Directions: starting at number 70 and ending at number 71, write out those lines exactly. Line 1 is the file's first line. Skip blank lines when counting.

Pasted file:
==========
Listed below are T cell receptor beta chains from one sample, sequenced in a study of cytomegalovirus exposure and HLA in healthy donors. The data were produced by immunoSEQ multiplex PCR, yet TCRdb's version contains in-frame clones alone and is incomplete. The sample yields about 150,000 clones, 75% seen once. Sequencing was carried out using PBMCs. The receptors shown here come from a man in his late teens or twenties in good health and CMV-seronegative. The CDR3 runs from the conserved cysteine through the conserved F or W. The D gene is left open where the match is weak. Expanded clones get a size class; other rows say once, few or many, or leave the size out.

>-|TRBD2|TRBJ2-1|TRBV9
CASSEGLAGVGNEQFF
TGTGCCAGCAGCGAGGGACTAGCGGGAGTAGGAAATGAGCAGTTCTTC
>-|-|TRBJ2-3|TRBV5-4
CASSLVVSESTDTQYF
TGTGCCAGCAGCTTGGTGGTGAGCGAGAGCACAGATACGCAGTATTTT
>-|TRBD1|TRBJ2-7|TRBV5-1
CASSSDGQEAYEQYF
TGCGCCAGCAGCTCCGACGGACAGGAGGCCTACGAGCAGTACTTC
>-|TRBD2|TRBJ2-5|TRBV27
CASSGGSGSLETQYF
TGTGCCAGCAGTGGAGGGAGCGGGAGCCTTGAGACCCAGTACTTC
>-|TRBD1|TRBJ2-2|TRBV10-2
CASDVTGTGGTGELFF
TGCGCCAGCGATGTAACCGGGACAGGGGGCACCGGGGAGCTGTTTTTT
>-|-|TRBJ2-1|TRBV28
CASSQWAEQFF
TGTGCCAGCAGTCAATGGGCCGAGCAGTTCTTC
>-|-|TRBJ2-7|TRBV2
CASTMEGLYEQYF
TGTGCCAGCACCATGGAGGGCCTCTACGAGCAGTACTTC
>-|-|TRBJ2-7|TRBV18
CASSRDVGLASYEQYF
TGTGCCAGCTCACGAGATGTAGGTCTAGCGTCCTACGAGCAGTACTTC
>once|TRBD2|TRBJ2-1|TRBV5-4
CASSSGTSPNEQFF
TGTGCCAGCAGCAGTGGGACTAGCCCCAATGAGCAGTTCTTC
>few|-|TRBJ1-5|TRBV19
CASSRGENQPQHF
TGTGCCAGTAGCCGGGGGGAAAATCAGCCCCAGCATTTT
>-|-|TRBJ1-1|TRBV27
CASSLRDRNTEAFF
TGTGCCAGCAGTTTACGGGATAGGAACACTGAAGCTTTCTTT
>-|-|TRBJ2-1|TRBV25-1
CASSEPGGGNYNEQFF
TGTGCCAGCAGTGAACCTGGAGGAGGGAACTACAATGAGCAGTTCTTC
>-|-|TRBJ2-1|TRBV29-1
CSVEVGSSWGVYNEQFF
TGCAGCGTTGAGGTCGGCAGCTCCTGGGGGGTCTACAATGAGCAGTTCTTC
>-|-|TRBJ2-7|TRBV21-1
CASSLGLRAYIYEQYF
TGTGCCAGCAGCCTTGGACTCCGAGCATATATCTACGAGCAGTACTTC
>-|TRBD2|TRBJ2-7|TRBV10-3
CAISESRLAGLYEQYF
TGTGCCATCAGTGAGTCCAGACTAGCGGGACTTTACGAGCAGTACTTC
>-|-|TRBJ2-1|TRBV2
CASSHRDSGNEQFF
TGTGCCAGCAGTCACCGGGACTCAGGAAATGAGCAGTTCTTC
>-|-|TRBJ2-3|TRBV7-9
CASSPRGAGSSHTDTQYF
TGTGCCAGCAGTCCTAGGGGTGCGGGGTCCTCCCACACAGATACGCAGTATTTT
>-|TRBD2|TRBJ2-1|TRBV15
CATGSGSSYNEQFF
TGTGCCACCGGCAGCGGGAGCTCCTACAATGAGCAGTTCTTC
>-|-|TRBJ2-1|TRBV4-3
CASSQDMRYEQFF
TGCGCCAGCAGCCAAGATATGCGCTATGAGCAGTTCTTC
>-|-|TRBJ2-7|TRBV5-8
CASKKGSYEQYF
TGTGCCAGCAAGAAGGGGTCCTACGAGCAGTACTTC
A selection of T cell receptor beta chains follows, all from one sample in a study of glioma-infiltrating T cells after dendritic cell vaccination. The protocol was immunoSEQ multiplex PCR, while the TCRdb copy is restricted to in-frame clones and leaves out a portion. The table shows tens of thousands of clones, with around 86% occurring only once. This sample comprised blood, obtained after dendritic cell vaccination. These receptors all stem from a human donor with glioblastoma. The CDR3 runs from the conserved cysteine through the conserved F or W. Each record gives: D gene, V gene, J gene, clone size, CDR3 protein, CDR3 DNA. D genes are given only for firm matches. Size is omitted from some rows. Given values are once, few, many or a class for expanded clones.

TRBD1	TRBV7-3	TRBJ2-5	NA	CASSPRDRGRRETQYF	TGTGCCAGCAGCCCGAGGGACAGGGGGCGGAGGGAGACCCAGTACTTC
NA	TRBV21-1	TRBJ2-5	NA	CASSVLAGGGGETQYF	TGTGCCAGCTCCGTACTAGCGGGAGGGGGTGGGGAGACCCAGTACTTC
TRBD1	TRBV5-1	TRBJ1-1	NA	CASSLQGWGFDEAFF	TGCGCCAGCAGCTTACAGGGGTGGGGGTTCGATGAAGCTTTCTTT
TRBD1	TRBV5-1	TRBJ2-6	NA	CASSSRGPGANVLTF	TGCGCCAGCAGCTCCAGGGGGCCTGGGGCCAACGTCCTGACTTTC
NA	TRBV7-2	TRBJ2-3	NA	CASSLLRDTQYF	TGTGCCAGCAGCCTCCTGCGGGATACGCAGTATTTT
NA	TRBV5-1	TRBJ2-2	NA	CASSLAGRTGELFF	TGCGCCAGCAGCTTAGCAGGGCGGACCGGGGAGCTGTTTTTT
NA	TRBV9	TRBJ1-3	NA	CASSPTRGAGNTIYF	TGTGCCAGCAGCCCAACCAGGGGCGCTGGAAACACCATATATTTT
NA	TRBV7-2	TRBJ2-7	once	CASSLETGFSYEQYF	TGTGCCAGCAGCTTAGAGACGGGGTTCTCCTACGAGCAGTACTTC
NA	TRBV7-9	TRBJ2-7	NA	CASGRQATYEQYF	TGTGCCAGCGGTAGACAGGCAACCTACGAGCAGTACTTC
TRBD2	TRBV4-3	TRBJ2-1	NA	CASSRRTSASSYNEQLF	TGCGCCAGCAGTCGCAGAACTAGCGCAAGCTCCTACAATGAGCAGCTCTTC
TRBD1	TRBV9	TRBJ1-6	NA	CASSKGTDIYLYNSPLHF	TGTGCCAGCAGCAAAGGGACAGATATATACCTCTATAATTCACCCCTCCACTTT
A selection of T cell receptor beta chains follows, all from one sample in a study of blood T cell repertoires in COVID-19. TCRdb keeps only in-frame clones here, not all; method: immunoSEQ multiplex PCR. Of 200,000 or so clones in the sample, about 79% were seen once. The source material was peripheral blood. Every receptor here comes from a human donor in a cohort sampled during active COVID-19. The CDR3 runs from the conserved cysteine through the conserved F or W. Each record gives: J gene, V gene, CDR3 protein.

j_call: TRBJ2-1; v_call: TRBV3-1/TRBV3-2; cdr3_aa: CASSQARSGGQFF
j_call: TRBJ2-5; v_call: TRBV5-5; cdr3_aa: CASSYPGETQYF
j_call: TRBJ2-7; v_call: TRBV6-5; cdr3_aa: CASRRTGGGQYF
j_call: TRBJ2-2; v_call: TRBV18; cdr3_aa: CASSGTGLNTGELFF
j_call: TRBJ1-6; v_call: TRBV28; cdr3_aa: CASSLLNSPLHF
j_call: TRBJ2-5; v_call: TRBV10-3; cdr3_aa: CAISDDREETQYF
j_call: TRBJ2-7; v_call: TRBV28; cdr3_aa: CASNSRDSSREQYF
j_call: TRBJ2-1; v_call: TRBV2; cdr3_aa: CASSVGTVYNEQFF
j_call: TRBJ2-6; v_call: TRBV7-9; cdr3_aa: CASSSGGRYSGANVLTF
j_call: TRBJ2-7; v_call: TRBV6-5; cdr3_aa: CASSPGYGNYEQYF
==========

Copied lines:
NA	TRBV7-2	TRBJ2-7	once	CASSLETGFSYEQYF	TGTGCCAGCAGCTTAGAGACGGGGTTCTCCTACGAGCAGTACTTC
NA	TRBV7-9	TRBJ2-7	NA	CASGRQATYEQYF	TGTGCCAGCGGTAGACAGGCAACCTACGAGCAGTACTTC